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First off, let me tell you that I have worked very little with Arrays and never with Hashes. Also, Perl is not my strongest scripting language. I come from a background in shell scripting.

That said, I have this in a Perl script:

$monitored_paths = { '/svn/test-repo'  => 'http://....list.txt' };

The URL points to a file which contains a list of paths like this:


The objective is to replace the URL with the contents:

$monitored_paths = {'svn/test-repo' => '/src/cpp', '/src/test', '/src/test2'}

What would be the best way to achieve this? Thanks!


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A hash it just an array indexed using a string instead of a number. –  ikegami Jun 26 '12 at 18:56

4 Answers 4

There is an error in the premise of your question, because this line:

$monitored_paths = {'svn/test-repo' => '/src/cpp', '/src/test', '/src/test2'}

is the equivalent of either of these:

$monitored_paths = {'svn/test-repo' => '/src/cpp', '/src/test' => '/src/test2'}
$monitored_paths = {'svn/test-repo', '/src/cpp', '/src/test', '/src/test2'}

What you really want is:

$monitored_paths = {'svn/test-repo' => ['/src/cpp', '/src/test', '/src/test2']}

where [] denotes an array reference. You create an array reference like this:

my $arrayref = [1, 2, 3]; # called an "anonymous array reference"

or like this:

my @array = (1, 2, 3);
my $arrayref = \@array; 

You want something such as:

$monitored_paths = { '/svn/test-repo'  => 'http://....list.txt' }
foreach my $key (keys %$monitored_paths) {
    next if ref $monitored_paths{$key} eq 'ARRAY'; # skip if done already
    my @paths = get_paths_from_url($key);
    $monitored_paths->{$key} = \@paths; # replace URL with arrayref of paths

replacing get_paths_from_url with your URL-fetching and parsing function (using LWP or whatever...since that was not really part of your question I assume you already know how to do that). If you write your function get_paths_from_url to return an array reference in the first place instead of an array, you can save a step and write $monitored_paths->{$key} = get_paths_from_url($key) instead.

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Excellent! Yes, I agree I did not present my question correctly. Sorry about that. Yes, I already figured out to LWP to fetch contents from the URL. I'll give your code a shot. Thanks! –  Sreeram K Jun 26 '12 at 20:13
No need to apologize, just describing the proper syntax. If it works, accept an answer please. –  Dondi Michael Stroma Jun 27 '12 at 0:34
I'm afraid I'm unable to get it to work. The $monitored_paths is a mix of regular paths and URL's. So, running this over all the items using the foreach needs to be avoided. I need to put a "if ref..." after the foreach but can't quite get the syntax to check. Also, how can I print the contents of $monitored_paths in the end assuming everything went well? In the get_paths_from_url function, when I print content of $ARGV[0], I get /svn/test-repo a bunch of times on the screen. It should ideally be the URL. :( –  Sreeram K Jun 27 '12 at 1:01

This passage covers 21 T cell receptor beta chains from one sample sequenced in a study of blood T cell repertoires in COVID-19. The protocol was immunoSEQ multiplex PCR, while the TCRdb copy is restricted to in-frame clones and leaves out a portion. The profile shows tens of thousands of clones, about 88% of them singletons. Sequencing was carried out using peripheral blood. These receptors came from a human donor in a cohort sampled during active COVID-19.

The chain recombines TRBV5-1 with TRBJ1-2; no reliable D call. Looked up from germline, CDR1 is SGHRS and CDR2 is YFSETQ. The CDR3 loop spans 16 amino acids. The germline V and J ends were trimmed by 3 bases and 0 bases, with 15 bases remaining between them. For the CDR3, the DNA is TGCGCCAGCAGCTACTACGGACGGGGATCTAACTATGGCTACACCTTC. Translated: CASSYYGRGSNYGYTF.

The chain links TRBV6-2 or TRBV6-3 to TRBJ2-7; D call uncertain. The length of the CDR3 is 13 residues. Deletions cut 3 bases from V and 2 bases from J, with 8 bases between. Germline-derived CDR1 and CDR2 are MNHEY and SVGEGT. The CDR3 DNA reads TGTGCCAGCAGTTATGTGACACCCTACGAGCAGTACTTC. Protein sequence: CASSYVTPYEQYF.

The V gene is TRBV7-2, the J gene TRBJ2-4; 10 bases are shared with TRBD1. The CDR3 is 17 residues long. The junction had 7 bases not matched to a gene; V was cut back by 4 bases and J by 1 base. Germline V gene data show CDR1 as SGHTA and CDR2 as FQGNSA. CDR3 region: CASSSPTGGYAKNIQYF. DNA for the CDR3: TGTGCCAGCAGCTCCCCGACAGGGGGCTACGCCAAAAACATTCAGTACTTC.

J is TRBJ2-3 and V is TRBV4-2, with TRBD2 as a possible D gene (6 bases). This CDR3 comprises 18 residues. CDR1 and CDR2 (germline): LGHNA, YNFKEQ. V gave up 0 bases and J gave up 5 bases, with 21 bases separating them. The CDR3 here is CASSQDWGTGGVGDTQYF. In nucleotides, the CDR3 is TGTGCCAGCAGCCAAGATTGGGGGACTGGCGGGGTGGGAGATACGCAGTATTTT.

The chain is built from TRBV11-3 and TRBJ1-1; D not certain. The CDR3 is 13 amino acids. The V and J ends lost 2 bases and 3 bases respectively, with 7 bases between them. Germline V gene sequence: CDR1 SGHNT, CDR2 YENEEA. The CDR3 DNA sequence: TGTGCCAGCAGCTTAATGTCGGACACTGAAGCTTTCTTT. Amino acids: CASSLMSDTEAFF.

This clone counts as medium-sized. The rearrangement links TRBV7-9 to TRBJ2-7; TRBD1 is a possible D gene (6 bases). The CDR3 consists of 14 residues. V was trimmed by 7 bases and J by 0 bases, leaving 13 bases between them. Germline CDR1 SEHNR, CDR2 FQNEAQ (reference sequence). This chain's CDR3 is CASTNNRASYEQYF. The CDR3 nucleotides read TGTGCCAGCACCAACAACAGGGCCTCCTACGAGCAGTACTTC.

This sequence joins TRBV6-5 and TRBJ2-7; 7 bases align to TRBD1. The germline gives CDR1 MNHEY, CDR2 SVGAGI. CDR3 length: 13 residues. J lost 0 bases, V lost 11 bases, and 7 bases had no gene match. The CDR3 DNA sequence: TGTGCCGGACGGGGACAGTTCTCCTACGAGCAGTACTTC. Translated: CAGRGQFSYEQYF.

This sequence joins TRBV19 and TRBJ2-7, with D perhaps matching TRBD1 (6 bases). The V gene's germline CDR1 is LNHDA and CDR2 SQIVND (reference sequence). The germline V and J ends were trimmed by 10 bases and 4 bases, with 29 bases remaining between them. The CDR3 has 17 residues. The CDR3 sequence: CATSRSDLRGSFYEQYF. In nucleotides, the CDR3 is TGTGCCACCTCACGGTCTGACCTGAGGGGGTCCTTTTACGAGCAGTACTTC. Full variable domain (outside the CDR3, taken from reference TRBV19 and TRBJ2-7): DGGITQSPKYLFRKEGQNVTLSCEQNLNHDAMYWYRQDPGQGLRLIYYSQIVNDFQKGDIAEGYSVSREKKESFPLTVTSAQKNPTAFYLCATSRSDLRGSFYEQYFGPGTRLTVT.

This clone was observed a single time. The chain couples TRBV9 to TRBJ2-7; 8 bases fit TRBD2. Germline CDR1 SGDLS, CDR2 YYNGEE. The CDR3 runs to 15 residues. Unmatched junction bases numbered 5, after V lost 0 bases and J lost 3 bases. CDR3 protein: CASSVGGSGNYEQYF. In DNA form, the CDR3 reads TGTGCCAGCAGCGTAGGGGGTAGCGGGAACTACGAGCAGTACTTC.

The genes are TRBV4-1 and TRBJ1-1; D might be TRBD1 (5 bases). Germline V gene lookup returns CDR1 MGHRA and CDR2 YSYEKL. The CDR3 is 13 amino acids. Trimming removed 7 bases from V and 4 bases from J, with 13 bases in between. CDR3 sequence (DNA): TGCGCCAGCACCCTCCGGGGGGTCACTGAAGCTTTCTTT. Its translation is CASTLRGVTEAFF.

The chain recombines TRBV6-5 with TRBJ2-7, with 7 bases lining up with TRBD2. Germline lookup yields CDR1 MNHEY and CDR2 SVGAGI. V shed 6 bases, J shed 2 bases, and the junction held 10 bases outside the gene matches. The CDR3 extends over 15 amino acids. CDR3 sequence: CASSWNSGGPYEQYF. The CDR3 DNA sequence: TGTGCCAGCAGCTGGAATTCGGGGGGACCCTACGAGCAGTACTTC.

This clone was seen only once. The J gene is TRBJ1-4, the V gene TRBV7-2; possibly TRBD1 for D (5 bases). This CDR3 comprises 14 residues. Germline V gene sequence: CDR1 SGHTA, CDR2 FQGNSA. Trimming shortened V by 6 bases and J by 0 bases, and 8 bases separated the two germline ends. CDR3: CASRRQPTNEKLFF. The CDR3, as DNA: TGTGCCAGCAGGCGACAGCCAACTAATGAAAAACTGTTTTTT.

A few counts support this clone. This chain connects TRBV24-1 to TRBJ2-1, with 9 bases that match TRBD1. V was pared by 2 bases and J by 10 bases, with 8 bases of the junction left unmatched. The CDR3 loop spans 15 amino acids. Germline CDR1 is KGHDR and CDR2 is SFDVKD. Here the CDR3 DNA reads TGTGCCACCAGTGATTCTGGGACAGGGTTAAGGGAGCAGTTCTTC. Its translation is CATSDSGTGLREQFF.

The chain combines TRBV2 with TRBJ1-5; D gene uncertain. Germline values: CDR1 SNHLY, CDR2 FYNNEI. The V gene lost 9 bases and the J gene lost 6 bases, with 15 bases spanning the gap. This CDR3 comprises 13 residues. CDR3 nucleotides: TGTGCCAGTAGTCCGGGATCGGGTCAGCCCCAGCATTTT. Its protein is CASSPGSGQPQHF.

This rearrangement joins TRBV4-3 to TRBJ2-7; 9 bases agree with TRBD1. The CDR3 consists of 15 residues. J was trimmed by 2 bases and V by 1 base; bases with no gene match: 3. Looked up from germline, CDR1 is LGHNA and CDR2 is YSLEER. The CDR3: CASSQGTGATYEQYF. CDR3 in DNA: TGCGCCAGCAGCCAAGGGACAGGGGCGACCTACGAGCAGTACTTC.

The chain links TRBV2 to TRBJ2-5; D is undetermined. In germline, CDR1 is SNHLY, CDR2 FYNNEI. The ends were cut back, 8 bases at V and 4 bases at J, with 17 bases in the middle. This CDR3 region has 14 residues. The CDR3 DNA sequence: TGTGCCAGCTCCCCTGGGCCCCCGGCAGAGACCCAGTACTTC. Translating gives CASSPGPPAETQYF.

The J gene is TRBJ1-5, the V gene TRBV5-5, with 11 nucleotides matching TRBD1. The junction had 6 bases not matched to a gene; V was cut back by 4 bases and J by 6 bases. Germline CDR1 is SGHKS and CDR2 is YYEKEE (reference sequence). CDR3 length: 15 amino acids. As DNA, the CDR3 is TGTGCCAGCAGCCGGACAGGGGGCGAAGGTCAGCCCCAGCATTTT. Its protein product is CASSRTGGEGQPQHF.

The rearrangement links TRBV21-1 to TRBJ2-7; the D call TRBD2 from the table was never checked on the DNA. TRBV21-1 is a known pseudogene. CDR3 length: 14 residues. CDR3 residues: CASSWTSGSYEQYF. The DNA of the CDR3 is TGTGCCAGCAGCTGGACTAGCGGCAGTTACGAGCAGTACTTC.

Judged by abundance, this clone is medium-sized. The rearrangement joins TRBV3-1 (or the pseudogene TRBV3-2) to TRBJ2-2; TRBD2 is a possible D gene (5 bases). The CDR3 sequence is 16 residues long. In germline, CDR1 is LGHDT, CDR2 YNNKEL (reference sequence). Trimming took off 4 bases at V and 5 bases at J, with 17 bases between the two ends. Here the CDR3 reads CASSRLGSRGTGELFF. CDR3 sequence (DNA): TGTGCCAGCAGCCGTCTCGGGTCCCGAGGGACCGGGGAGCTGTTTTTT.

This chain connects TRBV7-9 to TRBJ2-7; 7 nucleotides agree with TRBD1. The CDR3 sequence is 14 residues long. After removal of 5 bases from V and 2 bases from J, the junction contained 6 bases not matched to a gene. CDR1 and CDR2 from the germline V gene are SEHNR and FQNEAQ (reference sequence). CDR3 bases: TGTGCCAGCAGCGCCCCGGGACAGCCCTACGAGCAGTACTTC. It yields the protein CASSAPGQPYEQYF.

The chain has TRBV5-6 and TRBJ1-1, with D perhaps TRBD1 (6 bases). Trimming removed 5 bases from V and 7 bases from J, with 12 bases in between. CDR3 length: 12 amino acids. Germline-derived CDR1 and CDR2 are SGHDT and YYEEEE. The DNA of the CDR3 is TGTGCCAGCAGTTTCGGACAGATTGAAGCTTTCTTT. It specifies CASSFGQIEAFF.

Lots of questions... 1. I don't know what you want to do when it's not a URL then. Skip it with next if $monitored_paths{$key} =~m/^http/; 2. You can "print the contents" with use Data::Dumper; print Dumper($monitored_paths); 3. @ARGV is for command line arguments, subroutine arguments are passed into @_ (so first argument is $_[0], second is $_[1]). Hope it helps. –  Dondi Michael Stroma Jun 27 '12 at 3:01
Yeah, I can use the match substring http I think. That should work. I'll give it a shot first thing tomorrow. If there is no http:, then we just skip it. I'll also try the Data::Dumper like you suggested. I tried using it in various other ways with no success. Thanks again! :) –  Sreeram K Jun 27 '12 at 3:10

If you want to read from the file and add each path to the array you could do something like:

use strictures 1;

my $monitored_paths = {};
open( my $FILE, '<', '/path/to/file' ) or die 'Unable to open file '. $!;
    push @{ $monitored_paths->{'svn/test-repo'} }, $_;
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Interesting. Actually, the monitored_paths, in addition to the URL has a bunch of other references as well. Can I just add your code to stack on top of it? –  Sreeram K Jun 26 '12 at 19:05
Sure. If you dump the monitored_paths variables you'll see the 'svn/test-repo' and the routes. If you need more keys just push them on to different keys depending on a condition. print Dumper($monitored_paths); –  jmcneirney Jun 26 '12 at 19:10
That won't work because they value of $monitored_paths->{'svn/test-repo'} is not an array reference yet, you cannot push on it. You can add a check using ref() before the push, and set it to [] if ref() is false. –  Dondi Michael Stroma Jun 26 '12 at 20:11
use LWP::Simple;
my $content = get($url); ## do some error checking
$monitored_paths = {'svn/test-repo' => [split( "\n", $content)]}
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No, this is not possible. I cannot hard-code the paths. They have to reside in the URL and have to be read during runtime. –  Sreeram K Jun 26 '12 at 19:06
Lookup URL using the original hash and perform a get on those URLs and create a new hash. –  Jean Jun 26 '12 at 20:03
use LWP;
foreach (keys %monitored_paths)
   my  $content = get($monitored_paths{$_});# Perform error checking
   $monitored_paths_final {$_} = join(",",split("\n",$content));
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There is a bug in that code, it creates a new hashref and assigns it to $monitored_paths_final each time. You will end up with only one key in it (the last one in the loop). –  Dondi Michael Stroma Jun 26 '12 at 20:49
Oops..Corrected..I believe –  Jean Jun 26 '12 at 20:51

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